This entry was supplied to Occupy Monsanto as a follow-up to last week’s action. If your organization has food democracy-related action in the works, please send details to firstname.lastname@example.org and we’ll do our best to post it here.
Coyote Jim Joins Picket Line
Whole Foods Rejects Dialog on GMO Safety
by Don Fitz
Drivers passing by the Brentwood, Missouri Whole Foods Market (WFM) on June 9 spied a 14 foot tall coyote puppet. Next to the puppet was a sign reading “Coyote Jim Says” followed by “GMOs Contaminate Food” and “Whole Foods Sells GMOs.”
Twenty members of the Gateway Green Alliance (GGA) and Safe Food Action St. Louis (SFA), along with Occupy St. Louis supporters were reminding customers that higher prices at WFM do not necessarily buy better food. The action followed the refusal of WFM to discuss the safety of food it sells which contains GMOs (genetically modified organisms).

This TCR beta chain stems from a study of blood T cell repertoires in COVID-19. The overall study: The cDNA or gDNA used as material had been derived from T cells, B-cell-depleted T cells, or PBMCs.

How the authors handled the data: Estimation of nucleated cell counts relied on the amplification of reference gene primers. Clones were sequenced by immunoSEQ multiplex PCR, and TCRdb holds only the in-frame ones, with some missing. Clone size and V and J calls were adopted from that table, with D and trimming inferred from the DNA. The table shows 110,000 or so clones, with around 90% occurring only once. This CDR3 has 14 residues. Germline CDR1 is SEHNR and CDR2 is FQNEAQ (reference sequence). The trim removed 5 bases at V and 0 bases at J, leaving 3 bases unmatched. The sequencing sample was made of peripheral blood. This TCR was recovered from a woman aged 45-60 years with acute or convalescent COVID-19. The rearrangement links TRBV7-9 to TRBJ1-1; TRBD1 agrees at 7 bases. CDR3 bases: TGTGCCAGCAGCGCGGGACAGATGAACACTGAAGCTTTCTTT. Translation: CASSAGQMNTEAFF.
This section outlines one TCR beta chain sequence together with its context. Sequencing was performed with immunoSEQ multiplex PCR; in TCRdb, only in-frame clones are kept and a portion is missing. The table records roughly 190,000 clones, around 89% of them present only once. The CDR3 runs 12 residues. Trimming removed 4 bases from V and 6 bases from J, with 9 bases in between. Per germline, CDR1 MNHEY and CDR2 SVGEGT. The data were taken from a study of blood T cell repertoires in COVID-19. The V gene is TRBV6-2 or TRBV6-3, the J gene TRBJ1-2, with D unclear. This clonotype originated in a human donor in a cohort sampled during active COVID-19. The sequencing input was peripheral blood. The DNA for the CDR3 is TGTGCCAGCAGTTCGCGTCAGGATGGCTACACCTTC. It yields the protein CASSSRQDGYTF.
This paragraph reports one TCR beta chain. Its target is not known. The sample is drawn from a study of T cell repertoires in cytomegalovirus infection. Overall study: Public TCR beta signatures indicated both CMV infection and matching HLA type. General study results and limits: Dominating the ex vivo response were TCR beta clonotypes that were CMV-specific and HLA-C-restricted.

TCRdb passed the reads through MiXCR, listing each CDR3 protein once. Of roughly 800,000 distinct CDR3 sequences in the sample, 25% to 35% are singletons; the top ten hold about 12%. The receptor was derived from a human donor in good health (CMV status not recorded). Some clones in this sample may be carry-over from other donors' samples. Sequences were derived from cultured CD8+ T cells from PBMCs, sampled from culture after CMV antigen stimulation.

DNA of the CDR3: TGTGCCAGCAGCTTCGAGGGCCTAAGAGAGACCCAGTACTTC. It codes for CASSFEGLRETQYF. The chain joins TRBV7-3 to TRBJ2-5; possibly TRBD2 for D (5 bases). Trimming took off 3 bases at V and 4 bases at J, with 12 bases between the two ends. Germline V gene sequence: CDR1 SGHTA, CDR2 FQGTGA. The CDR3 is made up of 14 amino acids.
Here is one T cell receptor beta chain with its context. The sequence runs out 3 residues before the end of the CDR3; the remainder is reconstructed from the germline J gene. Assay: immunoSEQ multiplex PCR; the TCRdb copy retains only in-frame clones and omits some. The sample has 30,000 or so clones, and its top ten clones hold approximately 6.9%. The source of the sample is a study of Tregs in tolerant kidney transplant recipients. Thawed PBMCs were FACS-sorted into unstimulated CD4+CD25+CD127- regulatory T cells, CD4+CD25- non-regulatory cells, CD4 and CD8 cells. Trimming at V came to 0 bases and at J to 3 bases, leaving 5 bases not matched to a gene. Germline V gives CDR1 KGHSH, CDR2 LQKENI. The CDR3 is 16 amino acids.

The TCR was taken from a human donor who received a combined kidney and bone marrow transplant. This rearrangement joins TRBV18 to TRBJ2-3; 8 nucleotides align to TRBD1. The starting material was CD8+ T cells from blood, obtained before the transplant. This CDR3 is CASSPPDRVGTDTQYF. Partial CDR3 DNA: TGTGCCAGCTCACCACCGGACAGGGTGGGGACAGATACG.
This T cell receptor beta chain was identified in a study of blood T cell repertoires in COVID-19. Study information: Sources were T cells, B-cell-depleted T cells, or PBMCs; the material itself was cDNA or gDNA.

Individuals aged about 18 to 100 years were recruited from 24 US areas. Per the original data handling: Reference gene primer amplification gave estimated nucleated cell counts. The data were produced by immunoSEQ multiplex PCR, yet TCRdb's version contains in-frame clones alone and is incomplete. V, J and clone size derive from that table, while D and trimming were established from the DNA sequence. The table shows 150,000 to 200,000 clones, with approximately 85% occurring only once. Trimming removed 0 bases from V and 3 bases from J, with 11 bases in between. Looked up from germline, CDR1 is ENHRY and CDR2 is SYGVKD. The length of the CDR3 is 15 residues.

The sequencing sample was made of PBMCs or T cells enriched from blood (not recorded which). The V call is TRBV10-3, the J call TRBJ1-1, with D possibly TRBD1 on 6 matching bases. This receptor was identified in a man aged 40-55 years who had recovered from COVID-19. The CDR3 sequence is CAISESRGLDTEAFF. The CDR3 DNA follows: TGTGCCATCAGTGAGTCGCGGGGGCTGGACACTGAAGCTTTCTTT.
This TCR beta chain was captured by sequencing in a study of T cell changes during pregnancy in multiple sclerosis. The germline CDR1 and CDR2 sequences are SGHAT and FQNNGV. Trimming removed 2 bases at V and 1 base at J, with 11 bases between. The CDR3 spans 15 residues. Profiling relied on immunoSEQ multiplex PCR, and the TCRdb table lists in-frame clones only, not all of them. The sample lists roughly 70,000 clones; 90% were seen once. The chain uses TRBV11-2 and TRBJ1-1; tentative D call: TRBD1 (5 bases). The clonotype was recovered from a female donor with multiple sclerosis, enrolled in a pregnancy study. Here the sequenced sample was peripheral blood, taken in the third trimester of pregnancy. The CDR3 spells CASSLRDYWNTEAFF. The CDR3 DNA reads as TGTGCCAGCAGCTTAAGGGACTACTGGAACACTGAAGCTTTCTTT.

Many of the customers who stopped to talk were aware of health and environmental problems caused by GMOs and wanted to know how to avoid them. But they were mostly unaware of the large number of GMO products sold by WFM.
In April 2012 GGA and SFA presented WFM the results of a survey they did on attitudes toward food labeling by 315 participants in St. Louis. The poll found that 95% wanted labels on foods containing GMOs. If also showed that WFM customers were the least likely of five groups to be willing to serve GMOs. But, at the same time, they were the most likely to expect food at WFM to be free of GMO contamination.
Safe Food Action sent the April findings to WFM and asked management to contact them by May 14 to discuss the findings and recommendations. When WFM stonewalled them, the safe food advocates called a picket for June 9.